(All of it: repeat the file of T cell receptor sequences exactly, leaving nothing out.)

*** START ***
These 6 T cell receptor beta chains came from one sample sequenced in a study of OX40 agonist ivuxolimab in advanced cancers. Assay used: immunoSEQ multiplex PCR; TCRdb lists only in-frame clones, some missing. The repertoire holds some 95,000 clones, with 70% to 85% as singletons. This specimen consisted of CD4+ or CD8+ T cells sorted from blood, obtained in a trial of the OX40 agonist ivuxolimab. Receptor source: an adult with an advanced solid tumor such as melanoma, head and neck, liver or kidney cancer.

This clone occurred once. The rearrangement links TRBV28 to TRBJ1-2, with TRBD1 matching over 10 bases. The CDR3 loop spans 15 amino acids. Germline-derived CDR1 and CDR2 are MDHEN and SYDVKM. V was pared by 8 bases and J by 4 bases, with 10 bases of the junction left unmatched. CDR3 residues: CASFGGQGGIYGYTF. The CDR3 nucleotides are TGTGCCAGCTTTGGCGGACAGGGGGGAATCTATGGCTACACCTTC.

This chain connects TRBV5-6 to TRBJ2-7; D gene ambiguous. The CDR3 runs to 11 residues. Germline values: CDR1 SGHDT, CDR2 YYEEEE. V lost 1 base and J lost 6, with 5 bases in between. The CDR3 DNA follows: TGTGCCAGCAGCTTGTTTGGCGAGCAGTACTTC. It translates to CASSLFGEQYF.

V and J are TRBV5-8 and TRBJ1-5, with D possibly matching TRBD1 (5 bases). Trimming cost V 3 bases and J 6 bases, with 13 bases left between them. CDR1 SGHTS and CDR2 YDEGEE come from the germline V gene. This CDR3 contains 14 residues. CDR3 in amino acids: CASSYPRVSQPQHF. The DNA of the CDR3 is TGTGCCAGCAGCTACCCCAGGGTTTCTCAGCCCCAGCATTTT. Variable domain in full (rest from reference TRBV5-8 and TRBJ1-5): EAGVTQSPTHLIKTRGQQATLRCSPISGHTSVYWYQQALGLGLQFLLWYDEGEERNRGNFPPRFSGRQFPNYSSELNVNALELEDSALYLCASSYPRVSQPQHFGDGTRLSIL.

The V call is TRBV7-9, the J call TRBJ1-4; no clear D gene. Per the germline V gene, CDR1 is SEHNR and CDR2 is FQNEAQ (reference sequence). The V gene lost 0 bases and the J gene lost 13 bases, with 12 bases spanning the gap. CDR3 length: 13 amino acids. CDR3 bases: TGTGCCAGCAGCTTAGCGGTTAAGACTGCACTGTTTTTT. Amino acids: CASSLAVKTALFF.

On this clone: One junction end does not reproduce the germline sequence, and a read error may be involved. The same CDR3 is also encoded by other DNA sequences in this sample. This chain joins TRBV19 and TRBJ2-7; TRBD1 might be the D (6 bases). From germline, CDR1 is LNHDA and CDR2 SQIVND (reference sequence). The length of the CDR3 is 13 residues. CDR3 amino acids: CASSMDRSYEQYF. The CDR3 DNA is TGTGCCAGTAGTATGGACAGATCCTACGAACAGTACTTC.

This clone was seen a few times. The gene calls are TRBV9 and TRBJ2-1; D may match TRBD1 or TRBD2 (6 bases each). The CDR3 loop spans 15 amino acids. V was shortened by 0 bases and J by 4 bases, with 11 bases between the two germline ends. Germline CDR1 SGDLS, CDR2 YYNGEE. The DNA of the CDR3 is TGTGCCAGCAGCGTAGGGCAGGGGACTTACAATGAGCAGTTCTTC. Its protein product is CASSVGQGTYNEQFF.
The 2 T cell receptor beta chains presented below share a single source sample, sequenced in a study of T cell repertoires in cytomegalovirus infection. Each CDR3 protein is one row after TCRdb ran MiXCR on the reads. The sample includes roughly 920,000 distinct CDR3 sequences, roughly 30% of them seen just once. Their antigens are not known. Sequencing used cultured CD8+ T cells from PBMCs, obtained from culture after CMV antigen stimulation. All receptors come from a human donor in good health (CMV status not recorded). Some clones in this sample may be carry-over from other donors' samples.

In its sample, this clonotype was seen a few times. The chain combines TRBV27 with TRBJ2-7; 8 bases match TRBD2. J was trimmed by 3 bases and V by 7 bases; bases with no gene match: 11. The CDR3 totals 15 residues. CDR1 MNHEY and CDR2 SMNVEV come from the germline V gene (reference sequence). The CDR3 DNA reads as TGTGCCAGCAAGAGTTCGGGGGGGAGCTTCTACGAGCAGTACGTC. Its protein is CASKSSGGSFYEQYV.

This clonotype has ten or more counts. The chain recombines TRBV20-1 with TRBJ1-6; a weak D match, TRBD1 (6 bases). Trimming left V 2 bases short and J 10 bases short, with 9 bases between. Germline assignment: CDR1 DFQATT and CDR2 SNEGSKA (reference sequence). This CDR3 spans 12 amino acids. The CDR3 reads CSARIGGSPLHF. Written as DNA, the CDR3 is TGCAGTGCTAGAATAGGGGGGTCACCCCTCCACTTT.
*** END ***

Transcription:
These 6 T cell receptor beta chains came from one sample sequenced in a study of OX40 agonist ivuxolimab in advanced cancers. Assay used: immunoSEQ multiplex PCR; TCRdb lists only in-frame clones, some missing. The repertoire holds some 95,000 clones, with 70% to 85% as singletons. This specimen consisted of CD4+ or CD8+ T cells sorted from blood, obtained in a trial of the OX40 agonist ivuxolimab. Receptor source: an adult with an advanced solid tumor such as melanoma, head and neck, liver or kidney cancer.

This clone occurred once. The rearrangement links TRBV28 to TRBJ1-2, with TRBD1 matching over 10 bases. The CDR3 loop spans 15 amino acids. Germline-derived CDR1 and CDR2 are MDHEN and SYDVKM. V was pared by 8 bases and J by 4 bases, with 10 bases of the junction left unmatched. CDR3 residues: CASFGGQGGIYGYTF. The CDR3 nucleotides are TGTGCCAGCTTTGGCGGACAGGGGGGAATCTATGGCTACACCTTC.

This chain connects TRBV5-6 to TRBJ2-7; D gene ambiguous. The CDR3 runs to 11 residues. Germline values: CDR1 SGHDT, CDR2 YYEEEE. V lost 1 base and J lost 6, with 5 bases in between. The CDR3 DNA follows: TGTGCCAGCAGCTTGTTTGGCGAGCAGTACTTC. It translates to CASSLFGEQYF.

V and J are TRBV5-8 and TRBJ1-5, with D possibly matching TRBD1 (5 bases). Trimming cost V 3 bases and J 6 bases, with 13 bases left between them. CDR1 SGHTS and CDR2 YDEGEE come from the germline V gene. This CDR3 contains 14 residues. CDR3 in amino acids: CASSYPRVSQPQHF. The DNA of the CDR3 is TGTGCCAGCAGCTACCCCAGGGTTTCTCAGCCCCAGCATTTT. Variable domain in full (rest from reference TRBV5-8 and TRBJ1-5): EAGVTQSPTHLIKTRGQQATLRCSPISGHTSVYWYQQALGLGLQFLLWYDEGEERNRGNFPPRFSGRQFPNYSSELNVNALELEDSALYLCASSYPRVSQPQHFGDGTRLSIL.

The V call is TRBV7-9, the J call TRBJ1-4; no clear D gene. Per the germline V gene, CDR1 is SEHNR and CDR2 is FQNEAQ (reference sequence). The V gene lost 0 bases and the J gene lost 13 bases, with 12 bases spanning the gap. CDR3 length: 13 amino acids. CDR3 bases: TGTGCCAGCAGCTTAGCGGTTAAGACTGCACTGTTTTTT. Amino acids: CASSLAVKTALFF.

On this clone: One junction end does not reproduce the germline sequence, and a read error may be involved. The same CDR3 is also encoded by other DNA sequences in this sample. This chain joins TRBV19 and TRBJ2-7; TRBD1 might be the D (6 bases). From germline, CDR1 is LNHDA and CDR2 SQIVND (reference sequence). The length of the CDR3 is 13 residues. CDR3 amino acids: CASSMDRSYEQYF. The CDR3 DNA is TGTGCCAGTAGTATGGACAGATCCTACGAACAGTACTTC.

This clone was seen a few times. The gene calls are TRBV9 and TRBJ2-1; D may match TRBD1 or TRBD2 (6 bases each). The CDR3 loop spans 15 amino acids. V was shortened by 0 bases and J by 4 bases, with 11 bases between the two germline ends. Germline CDR1 SGDLS, CDR2 YYNGEE. The DNA of the CDR3 is TGTGCCAGCAGCGTAGGGCAGGGGACTTACAATGAGCAGTTCTTC. Its protein product is CASSVGQGTYNEQFF.
The 2 T cell receptor beta chains presented below share a single source sample, sequenced in a study of T cell repertoires in cytomegalovirus infection. Each CDR3 protein is one row after TCRdb ran MiXCR on the reads. The sample includes roughly 920,000 distinct CDR3 sequences, roughly 30% of them seen just once. Their antigens are not known. Sequencing used cultured CD8+ T cells from PBMCs, obtained from culture after CMV antigen stimulation. All receptors come from a human donor in good health (CMV status not recorded). Some clones in this sample may be carry-over from other donors' samples.

In its sample, this clonotype was seen a few times. The chain combines TRBV27 with TRBJ2-7; 8 bases match TRBD2. J was trimmed by 3 bases and V by 7 bases; bases with no gene match: 11. The CDR3 totals 15 residues. CDR1 MNHEY and CDR2 SMNVEV come from the germline V gene (reference sequence). The CDR3 DNA reads as TGTGCCAGCAAGAGTTCGGGGGGGAGCTTCTACGAGCAGTACGTC. Its protein is CASKSSGGSFYEQYV.

This clonotype has ten or more counts. The chain recombines TRBV20-1 with TRBJ1-6; a weak D match, TRBD1 (6 bases). Trimming left V 2 bases short and J 10 bases short, with 9 bases between. Germline assignment: CDR1 DFQATT and CDR2 SNEGSKA (reference sequence). This CDR3 spans 12 amino acids. The CDR3 reads CSARIGGSPLHF. Written as DNA, the CDR3 is TGCAGTGCTAGAATAGGGGGGTCACCCCTCCACTTT.